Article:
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Seated or Standing Dumbbell Presses: Which is Better?

Dr. Paul C. Henning, PhD, CSCS

Some resistance exercises can be done with both barbells and dumbbells (e.g. bench press). Proponents of instability suggest that instability enhances the stress on the neuromuscular system but scientific reports are inconclusive [1]. Utilizing dumbbells instead of barbells forces one to control and balance the weights independently and thus may potentially increase and/or reduce involvement of agonist, synergists, stabilizers, and antagonists [2]. For instance, it has been shown that similar electromyogram (EMG) activity occurs in the pectoralis major and anterior deltoid in dumbbell chest presses compared with barbell despite dumbbell loads were only 63-83% of barbell loads [2, 3].


There are no studies investigating standing vs. seated position as an instability factor for agonists, synergists, and antagonists. In theory, free weight resistance exercises performed standing should increased stabilizing requirements compared with seated exercises [4]. This has been recently shown for core muscles [5], but no clear evidence is available for upper extremity muscles. It’s also unclear how different instability approaches (body position + loading modality) interact with each other with respect to muscle activity and strength.


Recently, researchers compared 1-repetition maximum (RM) strength and EMG activity in barbell and dumbbell shoulder presses performed seated and standing [6]. Fifteen healthy resistance trained men participated in this study and underwent 1-RM and EMG testing with a load corresponding to 80% of the 1-RM. EMG activity was measured in the anterior, medial, and posterior deltoids and biceps and triceps brachii.


Results demonstrated the following EMG differences or trends:

Anterior deltoid: ~11% lower for seated barbell vs. dumbbell, ~15% lower in standing barbell vs. dumbbell, ~8% lower for seated vs. standing dumbbells;

For medial deltoid: ~7% lower for standing barbell vs. dumbbells, ~7% lower for seated vs. standing barbell, 15% lower for seated vs. standing dumbbell;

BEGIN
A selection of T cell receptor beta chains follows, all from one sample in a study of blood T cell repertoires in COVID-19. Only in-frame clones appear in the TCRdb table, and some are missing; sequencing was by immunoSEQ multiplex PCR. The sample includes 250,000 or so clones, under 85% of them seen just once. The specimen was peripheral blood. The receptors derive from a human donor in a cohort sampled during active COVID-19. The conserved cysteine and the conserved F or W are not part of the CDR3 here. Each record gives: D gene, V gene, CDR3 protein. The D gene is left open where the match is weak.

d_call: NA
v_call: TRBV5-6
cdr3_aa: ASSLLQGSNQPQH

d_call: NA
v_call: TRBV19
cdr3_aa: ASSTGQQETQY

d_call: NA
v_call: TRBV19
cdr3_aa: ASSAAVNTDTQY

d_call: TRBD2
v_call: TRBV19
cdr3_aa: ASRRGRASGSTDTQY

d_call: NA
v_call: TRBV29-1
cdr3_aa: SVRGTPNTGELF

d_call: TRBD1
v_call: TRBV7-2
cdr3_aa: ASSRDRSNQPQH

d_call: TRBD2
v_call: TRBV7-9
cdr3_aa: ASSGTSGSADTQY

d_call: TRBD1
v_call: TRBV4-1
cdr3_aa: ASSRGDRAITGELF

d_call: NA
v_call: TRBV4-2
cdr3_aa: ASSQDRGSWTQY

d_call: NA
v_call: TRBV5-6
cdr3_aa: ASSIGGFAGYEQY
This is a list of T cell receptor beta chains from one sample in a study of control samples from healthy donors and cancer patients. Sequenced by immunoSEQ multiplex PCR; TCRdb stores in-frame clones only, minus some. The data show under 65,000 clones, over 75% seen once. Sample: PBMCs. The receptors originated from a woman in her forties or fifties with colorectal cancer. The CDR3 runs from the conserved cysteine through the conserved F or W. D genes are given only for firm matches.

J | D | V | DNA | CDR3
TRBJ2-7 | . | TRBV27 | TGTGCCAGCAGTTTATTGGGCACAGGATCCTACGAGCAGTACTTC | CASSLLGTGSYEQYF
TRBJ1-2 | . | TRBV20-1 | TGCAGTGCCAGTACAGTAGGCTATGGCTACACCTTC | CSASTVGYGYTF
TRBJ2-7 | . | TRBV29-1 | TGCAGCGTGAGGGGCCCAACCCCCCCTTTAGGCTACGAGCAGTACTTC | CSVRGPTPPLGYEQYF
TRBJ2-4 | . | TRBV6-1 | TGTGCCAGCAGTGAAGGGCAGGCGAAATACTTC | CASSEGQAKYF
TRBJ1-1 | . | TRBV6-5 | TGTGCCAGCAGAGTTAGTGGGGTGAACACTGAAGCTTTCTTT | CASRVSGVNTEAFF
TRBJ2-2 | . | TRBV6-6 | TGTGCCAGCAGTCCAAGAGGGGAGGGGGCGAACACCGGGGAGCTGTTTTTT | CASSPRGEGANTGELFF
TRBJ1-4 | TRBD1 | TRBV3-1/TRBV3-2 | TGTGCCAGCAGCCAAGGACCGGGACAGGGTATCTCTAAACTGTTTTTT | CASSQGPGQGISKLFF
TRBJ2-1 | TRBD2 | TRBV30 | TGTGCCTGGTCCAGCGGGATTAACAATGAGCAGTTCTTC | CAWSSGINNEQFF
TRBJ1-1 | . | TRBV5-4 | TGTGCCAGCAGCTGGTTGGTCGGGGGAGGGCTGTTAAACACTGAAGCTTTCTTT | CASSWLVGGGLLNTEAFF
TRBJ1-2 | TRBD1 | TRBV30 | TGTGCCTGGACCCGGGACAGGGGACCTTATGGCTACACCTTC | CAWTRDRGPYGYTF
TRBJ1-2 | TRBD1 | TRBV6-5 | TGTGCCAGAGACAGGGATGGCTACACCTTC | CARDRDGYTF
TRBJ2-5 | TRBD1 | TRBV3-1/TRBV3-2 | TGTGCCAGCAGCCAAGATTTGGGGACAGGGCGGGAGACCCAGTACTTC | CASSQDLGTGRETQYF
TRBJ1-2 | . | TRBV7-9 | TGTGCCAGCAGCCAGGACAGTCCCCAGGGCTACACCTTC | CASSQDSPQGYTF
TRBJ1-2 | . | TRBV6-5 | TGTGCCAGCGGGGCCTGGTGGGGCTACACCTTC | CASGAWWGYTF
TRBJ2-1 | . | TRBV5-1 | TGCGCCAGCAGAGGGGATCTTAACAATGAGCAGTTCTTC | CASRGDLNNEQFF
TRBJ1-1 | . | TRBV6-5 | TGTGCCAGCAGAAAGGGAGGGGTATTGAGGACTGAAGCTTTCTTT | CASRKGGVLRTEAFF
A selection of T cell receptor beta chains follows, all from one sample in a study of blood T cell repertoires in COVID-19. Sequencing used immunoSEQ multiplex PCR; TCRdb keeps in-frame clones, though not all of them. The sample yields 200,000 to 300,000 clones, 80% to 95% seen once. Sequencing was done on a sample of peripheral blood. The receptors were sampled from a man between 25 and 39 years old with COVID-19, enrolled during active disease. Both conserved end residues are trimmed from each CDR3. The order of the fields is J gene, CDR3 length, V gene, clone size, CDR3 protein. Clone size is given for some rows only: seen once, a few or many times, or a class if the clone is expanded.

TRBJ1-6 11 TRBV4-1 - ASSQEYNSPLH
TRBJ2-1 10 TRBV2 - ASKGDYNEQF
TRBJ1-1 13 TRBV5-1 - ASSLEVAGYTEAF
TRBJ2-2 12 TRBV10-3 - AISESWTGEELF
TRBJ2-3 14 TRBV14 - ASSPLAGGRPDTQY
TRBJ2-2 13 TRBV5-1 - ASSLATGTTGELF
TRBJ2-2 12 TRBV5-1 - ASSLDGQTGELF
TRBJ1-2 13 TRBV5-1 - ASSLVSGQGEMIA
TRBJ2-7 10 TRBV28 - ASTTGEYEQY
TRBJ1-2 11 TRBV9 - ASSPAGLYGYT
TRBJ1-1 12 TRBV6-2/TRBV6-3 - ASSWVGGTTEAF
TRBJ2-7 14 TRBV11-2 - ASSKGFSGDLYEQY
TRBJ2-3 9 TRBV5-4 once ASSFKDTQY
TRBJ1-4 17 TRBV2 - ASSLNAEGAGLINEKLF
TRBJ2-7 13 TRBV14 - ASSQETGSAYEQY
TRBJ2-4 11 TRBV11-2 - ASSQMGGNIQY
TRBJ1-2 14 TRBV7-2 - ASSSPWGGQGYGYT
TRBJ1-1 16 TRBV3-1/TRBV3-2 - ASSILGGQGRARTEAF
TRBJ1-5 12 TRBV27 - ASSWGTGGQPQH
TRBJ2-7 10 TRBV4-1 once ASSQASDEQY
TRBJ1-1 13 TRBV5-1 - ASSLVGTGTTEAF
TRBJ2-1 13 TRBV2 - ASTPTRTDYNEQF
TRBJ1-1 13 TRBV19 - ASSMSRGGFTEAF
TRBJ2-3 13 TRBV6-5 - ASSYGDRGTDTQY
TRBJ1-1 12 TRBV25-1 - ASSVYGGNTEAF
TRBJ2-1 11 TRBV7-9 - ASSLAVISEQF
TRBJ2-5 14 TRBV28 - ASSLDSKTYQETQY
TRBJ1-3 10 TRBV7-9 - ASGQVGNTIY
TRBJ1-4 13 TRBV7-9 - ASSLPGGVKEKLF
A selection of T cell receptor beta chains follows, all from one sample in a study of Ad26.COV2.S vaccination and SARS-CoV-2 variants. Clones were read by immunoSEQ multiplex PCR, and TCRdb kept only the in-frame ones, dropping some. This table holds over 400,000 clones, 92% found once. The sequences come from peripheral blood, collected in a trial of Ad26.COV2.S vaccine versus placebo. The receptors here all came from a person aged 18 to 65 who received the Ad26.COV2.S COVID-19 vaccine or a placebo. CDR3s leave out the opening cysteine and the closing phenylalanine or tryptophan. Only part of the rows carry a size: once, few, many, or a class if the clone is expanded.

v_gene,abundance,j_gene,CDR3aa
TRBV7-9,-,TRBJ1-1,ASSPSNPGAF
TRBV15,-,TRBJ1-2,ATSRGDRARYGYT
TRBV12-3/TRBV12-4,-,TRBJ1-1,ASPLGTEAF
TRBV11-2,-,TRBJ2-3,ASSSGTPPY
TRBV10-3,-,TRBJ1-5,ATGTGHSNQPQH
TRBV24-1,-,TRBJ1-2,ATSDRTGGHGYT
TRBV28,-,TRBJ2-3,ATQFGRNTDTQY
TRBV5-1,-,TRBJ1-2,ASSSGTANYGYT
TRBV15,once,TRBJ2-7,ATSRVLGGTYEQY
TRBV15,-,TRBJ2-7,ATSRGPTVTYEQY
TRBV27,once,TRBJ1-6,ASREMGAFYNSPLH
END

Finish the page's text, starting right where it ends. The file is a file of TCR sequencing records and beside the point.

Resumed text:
For posterior deltoid: ~25% lower for seated vs. standing barbell, ~24% lower for seated vs. standing dumbbells:

For biceps, ~33% greater fro seated barbell vs. dumbbells, 16% greater for standing barbell vs. dumbbell, ~23% lower for seated vs. standing dumbbells.;

For triceps, ~39% greater for standing barbell vs. dumbbells, ~20% lower for seated vs. standing barbell. 1-RM strength was lower (~7%) for standing dumbbells vs. standing barbell and ~10% lower than seated dumbbells. It was clear from these results that the greatest stability requirement demonstrated the highest neuromuscular activity of the deltoid muscles, although this was the exercise with the lowest 1-RM strength.

In summary, standing dumbbell presses may be more beneficial for muscular development of the deltoid muscles than more stable alternatives, however, if power output is of higher priority, more stable alternative are preferable. Both standing instead of seated body position and dumbbells instead of barbell as the loading modality increased the stability requirement compared with seated and barbell execution. It’s recommended that trainers include these variations in periodized resistance training programs.

References

1. Behm, D.G. and K.G. Anderson, The role of instability with resistance training. J Strength Cond Res, 2006. 20(3): p. 716-22.

2. Saeterbakken, A.H., R. van den Tillaar, and M.S. Fimland, A comparison of muscle activity and 1-RM strength of three chest-press exercises with different stability requirements. J Sports Sci, 2011. 29(5): p. 533-8.

3. Welsch, E.A., M. Bird, and J.L. Mayhew, Electromyographic activity of the pectoralis major and anterior deltoid muscles during three upper-body lifts. J Strength Cond Res, 2005. 19(2): p. 449-52.

4. Baechle, T.a.E., RW, Essentials of Strength Training and Conditioning. 2000, Champaign, IL: Human Kinetics.

5. Saeterbakken, A.H. and M.S. Fimland, Muscle activity of the core during bilateral, unilateral, seated and standing resistance exercise. Eur J Appl Physiol, 2012. 112(5): p. 1671-8.

6. Saeterbakken, A.H. and M.S. Fimland, Effects of body position and loading modality on muscle activity and strength in shoulder presses. J Strength Cond Res, 2013. 27(7): p. 1824-31.

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